Cybersecurity Programs in New York
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Home to Wall Street’s billions and the world’s most recognizable city, New York is a target for cyber criminals and terrorists alike. To counteract this, the state is creating a diverse cybersecurity workforce through topnotch university degrees and public-private partnerships. See a list of New York schools with cybersecurity programs or get the grand tour by reading our guide to degree options, scholarships and job prospects in the Empire State.
Studying Cybersecurity in New York
Spurred by 9/11, New York was one of the first states to address cybersecurity through formal government structures. Its emphasis on cybersecurity extends all the way to higher education. Oddly, though, of the state’s 11 schools recognized as NSA/DHS Centers of Academic Excellence (the fourth-most of any state), only Mohawk Valley Community College and University at Buffalo are state-run. Private universities are doing a lot of interesting things, however, and there’s at least one public college with big plans for cybersecurity:
- Ranked by cybersecurity experts in 2014 as the fourth-best school for the discipline, Syracuse University is home to the Institute for National Security and Counterterrorism. INSCT is a major hub for cybersecurity research, bringing together students and faculty from four of Syracuse’s graduate schools.
- The United States Military Academy is a training ground for U.S. Army officers and a source the federal government can easily tap for cybersecurity expertise. That’s part of the idea behind placing the Army Cyber Institute at West Point. The institute publishes the Cyber Defense Review and co-organized the inaugural International Conference on Cyber Conflict in 2016.
- Rochester Institute of Technology opened the Center for Cybersecurity in 2016 to house its highly regarded programs. The center will utilize $2 million as seed money to attract bigger external funds from parties interested in its research results.
- New York Institute of Technology, already recognized as a Center of Academic Excellence, is building a cybersecurity research facility on Long Island. In 2015, Start UP NY, a government economic development initiative, set aside $400,000 to establish a tax-free zone for cybersecurity businesses that locate there, hoping to nurture partnerships between researchers and professionals.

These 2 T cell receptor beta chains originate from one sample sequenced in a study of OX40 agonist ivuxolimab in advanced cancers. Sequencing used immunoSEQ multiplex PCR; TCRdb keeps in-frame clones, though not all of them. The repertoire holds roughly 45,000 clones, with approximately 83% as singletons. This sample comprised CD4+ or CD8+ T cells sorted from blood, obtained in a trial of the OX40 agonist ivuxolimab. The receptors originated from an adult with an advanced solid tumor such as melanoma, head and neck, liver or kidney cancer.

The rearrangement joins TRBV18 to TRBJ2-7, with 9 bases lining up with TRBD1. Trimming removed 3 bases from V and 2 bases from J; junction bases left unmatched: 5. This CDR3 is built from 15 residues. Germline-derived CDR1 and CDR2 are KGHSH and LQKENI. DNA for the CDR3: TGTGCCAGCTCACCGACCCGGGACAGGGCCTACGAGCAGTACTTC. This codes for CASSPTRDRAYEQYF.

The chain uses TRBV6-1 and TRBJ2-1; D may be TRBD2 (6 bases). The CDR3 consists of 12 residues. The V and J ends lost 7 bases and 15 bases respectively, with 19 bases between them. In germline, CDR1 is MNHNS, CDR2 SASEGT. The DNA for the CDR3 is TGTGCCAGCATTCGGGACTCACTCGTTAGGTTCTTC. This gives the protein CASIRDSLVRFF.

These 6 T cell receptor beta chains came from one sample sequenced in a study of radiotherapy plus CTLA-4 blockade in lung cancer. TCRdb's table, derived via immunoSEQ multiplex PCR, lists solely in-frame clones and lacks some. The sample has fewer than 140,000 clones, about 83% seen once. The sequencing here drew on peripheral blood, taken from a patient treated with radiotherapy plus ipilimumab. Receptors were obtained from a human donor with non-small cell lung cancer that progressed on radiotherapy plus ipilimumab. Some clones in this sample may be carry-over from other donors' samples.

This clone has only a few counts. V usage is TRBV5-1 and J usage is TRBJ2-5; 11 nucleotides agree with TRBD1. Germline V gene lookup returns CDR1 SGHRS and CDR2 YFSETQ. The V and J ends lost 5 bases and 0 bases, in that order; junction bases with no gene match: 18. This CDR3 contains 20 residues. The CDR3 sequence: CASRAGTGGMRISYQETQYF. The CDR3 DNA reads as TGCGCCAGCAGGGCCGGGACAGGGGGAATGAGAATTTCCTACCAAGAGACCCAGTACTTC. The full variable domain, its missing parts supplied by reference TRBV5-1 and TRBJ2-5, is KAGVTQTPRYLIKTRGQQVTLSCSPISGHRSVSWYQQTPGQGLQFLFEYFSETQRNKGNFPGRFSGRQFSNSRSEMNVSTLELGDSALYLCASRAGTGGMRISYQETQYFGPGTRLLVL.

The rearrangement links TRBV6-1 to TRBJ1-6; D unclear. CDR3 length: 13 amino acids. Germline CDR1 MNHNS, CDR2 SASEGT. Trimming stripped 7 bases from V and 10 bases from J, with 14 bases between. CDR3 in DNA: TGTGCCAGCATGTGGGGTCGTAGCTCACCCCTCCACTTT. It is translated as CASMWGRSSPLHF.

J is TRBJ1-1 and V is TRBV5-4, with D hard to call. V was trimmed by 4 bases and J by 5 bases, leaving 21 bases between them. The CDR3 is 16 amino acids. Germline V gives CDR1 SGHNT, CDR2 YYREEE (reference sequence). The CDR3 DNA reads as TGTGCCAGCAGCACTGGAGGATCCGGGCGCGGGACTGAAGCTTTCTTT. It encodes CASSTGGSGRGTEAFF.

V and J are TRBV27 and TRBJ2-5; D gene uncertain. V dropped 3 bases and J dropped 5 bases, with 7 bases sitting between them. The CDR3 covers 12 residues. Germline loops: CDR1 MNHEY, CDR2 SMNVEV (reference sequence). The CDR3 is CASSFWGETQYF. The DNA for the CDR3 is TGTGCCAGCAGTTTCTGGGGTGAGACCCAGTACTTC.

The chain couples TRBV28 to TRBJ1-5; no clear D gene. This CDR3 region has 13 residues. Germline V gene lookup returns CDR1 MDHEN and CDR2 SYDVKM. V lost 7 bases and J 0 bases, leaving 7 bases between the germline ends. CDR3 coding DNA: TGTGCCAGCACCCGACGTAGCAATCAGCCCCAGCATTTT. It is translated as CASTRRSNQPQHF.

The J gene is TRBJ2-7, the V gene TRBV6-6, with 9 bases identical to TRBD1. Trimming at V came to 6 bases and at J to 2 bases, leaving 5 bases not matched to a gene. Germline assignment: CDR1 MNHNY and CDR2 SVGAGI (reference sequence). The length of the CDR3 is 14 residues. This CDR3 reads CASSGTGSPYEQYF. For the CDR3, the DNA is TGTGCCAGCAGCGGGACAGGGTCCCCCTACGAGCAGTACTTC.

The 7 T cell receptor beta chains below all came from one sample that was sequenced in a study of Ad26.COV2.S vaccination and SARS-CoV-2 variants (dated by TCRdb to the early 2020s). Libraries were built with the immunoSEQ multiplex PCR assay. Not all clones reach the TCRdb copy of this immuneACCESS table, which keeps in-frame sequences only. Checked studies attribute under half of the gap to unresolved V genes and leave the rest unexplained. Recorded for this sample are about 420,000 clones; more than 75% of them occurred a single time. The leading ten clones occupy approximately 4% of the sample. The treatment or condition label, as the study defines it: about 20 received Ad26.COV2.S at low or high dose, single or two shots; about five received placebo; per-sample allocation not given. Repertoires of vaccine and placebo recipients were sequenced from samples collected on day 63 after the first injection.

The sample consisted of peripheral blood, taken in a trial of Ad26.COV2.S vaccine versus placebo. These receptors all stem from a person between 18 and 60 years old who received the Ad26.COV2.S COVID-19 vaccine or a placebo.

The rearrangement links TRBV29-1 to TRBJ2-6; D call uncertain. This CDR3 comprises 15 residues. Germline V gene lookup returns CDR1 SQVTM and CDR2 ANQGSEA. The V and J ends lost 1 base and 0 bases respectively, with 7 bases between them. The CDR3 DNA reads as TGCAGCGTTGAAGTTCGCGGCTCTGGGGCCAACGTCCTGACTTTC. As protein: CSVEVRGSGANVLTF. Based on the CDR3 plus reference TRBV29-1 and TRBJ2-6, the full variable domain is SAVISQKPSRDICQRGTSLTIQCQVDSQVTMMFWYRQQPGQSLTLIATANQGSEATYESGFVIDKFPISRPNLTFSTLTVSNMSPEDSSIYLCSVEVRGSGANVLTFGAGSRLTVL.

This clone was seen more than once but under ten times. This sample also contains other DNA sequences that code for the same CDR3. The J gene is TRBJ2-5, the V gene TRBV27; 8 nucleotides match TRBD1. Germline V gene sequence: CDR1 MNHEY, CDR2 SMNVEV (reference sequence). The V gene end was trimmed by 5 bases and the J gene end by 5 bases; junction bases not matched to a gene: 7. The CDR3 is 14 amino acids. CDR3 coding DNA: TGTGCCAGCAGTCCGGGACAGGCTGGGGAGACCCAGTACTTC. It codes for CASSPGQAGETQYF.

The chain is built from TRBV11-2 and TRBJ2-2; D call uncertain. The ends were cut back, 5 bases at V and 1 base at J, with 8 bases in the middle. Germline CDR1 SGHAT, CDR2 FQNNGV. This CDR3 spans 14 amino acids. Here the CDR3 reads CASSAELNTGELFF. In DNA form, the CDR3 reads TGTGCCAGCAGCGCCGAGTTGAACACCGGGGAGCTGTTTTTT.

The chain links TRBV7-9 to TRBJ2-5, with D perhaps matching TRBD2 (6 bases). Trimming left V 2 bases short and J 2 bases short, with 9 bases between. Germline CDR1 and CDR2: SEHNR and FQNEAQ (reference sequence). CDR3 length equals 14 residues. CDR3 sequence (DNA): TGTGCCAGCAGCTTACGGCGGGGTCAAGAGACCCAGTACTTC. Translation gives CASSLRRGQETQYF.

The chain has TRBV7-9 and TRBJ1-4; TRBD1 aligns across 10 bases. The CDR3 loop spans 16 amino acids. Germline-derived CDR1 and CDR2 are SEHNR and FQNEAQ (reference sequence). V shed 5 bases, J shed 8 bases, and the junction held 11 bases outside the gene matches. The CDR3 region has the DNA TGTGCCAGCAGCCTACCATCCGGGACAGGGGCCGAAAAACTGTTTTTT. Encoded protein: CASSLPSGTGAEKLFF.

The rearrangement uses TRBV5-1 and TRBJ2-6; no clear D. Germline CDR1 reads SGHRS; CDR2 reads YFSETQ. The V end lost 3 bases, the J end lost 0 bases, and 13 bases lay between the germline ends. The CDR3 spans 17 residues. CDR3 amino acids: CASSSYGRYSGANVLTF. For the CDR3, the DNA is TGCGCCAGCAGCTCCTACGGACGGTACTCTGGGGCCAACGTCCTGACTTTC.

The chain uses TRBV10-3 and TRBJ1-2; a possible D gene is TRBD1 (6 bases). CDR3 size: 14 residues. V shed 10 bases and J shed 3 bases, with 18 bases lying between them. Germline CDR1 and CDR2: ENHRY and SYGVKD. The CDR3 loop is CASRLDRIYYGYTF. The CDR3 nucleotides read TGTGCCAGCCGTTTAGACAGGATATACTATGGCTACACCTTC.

- In 2015, SUNY at Albany announced it is building the first college in the U.S. dedicated to “emergency preparedness, cybersecurity and homeland security.” The building is scheduled to be ready by 2020, but SUNY isnt waiting; it’s already offering bachelor’s and master’s degrees in the subject.
- New York University’s Center for Advanced Technology in Telecommunications and Distributed Information Systems (CATT) is a regular recipient of state science grants. In late 2015, it received another infusion of $4.5 million, which will go toward research on creating hack-resistant wireless communication networks for the financial sector.
Online Cybersecurity Programs in New York
Students are looking for more than just flexibility when they opt for an online program. They also want to save money by avoiding campus-based fees, room and board charges, and transportation costs. By attending a public college, they qualify for in-state tuition and lower the price of their education even further. But while the New York public university system’s online portal, Open SUNY, features nearly 500 degrees, only a few are even tenuously related to cybersecurity.
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That leaves most students looking at degrees and certificates from private colleges, several of which have recognized their opening. Utica College and Excelsior College are the most notable in New York state, with undergraduate and graduate certificates and BS degrees and MS degrees. Further, they have the greatest variety of concentrations. Here’s a bit more of what you’ll find online: